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Re: [Hammock Camping] Klondike OFFTOPIC

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  • Ralph Oborn
    For our Klondike, it got down below 0°. 150 scouts and leaders, Snow caves and other innovative shelters, but no hammocks. (I chickened out). Four kids were
    Message 1 of 3 , Feb 1, 2005
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      For our Klondike, it got down below 0°. 150 scouts and leaders, Snow
      caves and other innovative shelters, but no hammocks. (I chickened
      out). Four kids were taken home during the night. I blame the leaders
      for not preparing their kids for the experience.

      Zip me an Email off line and I'll show pictures and our games.

      Ralph in Pocatello.


      On Tue, 1 Feb 2005 23:17:13 -0500, Steve Joiner <joiners@...> wrote:
      > Funny story Greg! Here in the south, our goal is to give the scouts a
      > 'polar bear' experience - one where the temps never go over 32 degrees in a
      > 24 hr period - not much opp'ty for a Klondike. We were on top of Shining
      > Rock Mtn 2 weekends ago. Somewhere south of 0 Sun morning, w/ ~30+mph
      > wind...brrrr! Unfortunately, I haven't figured out my hammock for under 10
      > degrees or so - so left it home. My dog and I spent the night in a BD
      > Betamid. Everyone did fine.... except one boy (17 yo Eagle Scout!), who for
      > some reason, didn't put on gloves Sun morning while packing up. We (the
      > adults) didn't really pay attention - were more concerned about the 13 yo on
      > his 1st backpacking trip, and getting our own gear packed up so we could
      > start walking and warm up. By the time we got started on the trail, we
      > realized he had frostbitten fingers. He was proudly displaying his black
      > fingers last night at the troop meeting - four frostbitten fingers (back to
      > the first knuckle) on his right hand!
      > -----Original Message-----
      > From: gregg [mailto:gspoerin@...]
      > Sent: Tuesday, February 01, 2005 10:37 PM
      > To: hammockcamping@yahoogroups.com
      > Subject: [Hammock Camping] Klondike
      >
      > This past weekend, My son's troop went on the district Klondike Camporee.
      > Now as a bit of background, since I have gotten into hammocks, the kids have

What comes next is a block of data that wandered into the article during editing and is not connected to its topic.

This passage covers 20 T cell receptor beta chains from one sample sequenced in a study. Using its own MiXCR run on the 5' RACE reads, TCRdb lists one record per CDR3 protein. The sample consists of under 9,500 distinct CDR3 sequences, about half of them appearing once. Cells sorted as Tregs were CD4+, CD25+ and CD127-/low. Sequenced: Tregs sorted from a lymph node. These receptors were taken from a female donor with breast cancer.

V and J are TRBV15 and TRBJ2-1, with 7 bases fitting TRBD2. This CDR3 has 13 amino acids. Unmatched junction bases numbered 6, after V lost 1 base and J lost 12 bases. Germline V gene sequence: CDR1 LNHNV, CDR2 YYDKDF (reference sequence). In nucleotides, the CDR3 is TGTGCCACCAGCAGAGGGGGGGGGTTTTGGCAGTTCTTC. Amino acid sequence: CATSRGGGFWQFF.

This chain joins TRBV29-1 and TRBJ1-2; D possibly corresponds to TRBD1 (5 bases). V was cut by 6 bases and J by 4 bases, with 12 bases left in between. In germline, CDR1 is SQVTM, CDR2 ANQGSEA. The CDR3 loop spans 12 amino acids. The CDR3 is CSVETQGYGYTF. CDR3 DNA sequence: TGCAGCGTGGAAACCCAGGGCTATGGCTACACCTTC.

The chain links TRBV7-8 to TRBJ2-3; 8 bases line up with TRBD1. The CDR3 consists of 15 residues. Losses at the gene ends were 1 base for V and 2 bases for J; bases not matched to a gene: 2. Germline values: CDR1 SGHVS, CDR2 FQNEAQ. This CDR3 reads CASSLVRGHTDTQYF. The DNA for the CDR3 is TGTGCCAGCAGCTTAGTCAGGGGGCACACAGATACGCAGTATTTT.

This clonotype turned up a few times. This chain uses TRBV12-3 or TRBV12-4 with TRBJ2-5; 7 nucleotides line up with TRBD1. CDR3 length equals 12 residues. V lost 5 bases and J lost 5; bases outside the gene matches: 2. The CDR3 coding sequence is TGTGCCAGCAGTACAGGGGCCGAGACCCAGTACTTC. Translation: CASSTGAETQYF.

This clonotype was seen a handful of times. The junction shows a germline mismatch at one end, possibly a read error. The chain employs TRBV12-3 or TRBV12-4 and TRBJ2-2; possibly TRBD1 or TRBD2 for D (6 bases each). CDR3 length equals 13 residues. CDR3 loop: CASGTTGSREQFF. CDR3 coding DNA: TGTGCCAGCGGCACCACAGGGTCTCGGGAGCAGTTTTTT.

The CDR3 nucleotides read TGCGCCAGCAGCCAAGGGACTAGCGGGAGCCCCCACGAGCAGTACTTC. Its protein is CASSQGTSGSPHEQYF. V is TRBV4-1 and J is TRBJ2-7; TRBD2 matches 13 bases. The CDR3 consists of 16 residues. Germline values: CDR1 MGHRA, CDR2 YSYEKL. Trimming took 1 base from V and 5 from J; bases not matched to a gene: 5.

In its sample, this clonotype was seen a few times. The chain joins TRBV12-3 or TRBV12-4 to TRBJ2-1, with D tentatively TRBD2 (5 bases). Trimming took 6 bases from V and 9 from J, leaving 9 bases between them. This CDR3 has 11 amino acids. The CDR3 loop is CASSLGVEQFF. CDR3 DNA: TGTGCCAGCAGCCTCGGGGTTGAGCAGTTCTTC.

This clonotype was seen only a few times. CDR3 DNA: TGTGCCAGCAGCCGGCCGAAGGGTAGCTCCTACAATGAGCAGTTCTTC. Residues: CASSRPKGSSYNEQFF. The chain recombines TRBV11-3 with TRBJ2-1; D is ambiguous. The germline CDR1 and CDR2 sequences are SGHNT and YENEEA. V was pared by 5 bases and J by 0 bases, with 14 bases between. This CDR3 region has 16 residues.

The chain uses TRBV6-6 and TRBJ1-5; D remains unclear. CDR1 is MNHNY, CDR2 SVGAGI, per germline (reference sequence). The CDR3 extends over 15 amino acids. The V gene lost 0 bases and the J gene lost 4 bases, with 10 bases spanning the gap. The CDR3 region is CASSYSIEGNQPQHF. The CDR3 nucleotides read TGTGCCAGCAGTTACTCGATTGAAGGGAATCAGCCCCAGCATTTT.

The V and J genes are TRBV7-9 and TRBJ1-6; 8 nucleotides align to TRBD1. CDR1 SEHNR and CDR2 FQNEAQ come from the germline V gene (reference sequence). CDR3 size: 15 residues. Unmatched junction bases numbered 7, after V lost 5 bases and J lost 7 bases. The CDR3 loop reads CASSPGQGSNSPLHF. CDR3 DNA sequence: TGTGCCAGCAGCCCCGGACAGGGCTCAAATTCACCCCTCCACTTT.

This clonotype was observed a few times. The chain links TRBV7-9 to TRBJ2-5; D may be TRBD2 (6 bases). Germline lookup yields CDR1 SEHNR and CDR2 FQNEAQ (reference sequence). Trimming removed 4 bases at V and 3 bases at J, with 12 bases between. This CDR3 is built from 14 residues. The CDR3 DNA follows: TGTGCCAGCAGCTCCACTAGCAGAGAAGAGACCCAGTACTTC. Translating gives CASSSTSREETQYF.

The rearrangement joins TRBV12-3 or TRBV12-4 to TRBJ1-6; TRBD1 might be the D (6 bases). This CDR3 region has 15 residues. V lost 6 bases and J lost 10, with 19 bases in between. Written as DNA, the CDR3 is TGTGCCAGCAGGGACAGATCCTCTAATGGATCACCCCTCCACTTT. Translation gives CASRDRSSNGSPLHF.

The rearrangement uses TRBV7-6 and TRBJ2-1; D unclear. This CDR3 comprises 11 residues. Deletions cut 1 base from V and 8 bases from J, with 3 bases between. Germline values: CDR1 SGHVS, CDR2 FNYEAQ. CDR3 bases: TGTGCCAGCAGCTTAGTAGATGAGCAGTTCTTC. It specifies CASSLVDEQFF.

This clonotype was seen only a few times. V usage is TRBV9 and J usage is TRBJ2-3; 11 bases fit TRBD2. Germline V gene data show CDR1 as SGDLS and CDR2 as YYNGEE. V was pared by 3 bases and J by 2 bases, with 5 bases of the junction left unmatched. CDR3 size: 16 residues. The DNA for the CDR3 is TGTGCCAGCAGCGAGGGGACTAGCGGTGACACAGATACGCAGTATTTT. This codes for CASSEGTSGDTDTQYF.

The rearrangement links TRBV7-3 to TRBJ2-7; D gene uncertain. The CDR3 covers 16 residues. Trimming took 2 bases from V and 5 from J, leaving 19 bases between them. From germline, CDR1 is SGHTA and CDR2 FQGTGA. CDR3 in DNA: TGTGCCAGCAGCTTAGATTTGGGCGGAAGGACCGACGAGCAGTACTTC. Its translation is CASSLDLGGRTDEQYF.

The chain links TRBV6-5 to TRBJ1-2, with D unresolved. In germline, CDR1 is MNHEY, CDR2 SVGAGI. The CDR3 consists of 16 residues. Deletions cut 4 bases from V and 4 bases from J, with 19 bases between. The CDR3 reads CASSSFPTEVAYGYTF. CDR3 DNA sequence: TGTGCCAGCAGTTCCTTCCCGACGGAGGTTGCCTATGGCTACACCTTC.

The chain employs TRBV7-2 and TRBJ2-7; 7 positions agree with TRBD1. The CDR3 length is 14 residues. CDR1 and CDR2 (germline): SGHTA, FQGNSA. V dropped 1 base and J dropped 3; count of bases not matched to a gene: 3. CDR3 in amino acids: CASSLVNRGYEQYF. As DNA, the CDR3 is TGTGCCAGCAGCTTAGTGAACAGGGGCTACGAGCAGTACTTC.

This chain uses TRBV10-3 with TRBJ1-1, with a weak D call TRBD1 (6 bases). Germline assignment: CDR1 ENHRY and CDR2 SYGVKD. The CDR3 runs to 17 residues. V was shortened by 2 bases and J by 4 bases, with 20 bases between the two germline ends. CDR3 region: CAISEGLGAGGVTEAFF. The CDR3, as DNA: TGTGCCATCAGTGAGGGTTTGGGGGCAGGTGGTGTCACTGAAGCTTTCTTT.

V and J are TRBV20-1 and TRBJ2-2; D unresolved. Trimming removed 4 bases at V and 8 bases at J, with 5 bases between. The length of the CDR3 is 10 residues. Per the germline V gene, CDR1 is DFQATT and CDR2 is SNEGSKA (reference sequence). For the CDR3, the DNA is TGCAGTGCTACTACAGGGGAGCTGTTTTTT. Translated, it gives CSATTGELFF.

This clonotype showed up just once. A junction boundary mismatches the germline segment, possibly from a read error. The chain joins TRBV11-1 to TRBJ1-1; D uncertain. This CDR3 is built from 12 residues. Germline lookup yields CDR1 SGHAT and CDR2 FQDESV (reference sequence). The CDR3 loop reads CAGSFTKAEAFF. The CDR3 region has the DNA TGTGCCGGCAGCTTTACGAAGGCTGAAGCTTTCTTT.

> been used to seeing me or my son in any number of different hammocks, from a
      > Hennessy to homemade Speers to various lightweight double bottom hammocks
      > ala Rick.
      > Several other troop members, both adults and kids have bought or made
      > hammocks after seeing ours.
      > However....
      > I was surprised to have one of the boys come up to me with a Hennessy, a big
      > smile on his face, saying it was a Christmas present. "I'm gonna sleep in it
      > tonight!" He said.
      > Now we were standing in about a foot of snow, temps were hovering about 23*
      > and it was just beginning to drop for the night. I started in with my best
      > leader speech about how cold weather hammocking is a different animal
      > altogether, how the air under the hammock would chill him much more than
      > sleeping on the snow with a pad, and maybe it would be best to try the
      > hammock out in the spring.
      > He smiled and said for me not to worry, he had a pad, and was ready for the
      > cold.
      > I again gave my speech, this time emphasizing the relative inefficiency of a
      > single pad at temps under 20 without additional measures. He was undaunted.
      > "Look at my pad", he said.
      > This kid had brought a pad that was gargantuan by hammock standards- about
      > 4" thick, maybe 25x 72", with a cloth cover on it. It was a pad from his
      > patio furniture.
      > I relented, and told him to go for it.
      > A minute later he discovered that he had forgotten his tree huggers........
      > Gregg
      >
      >
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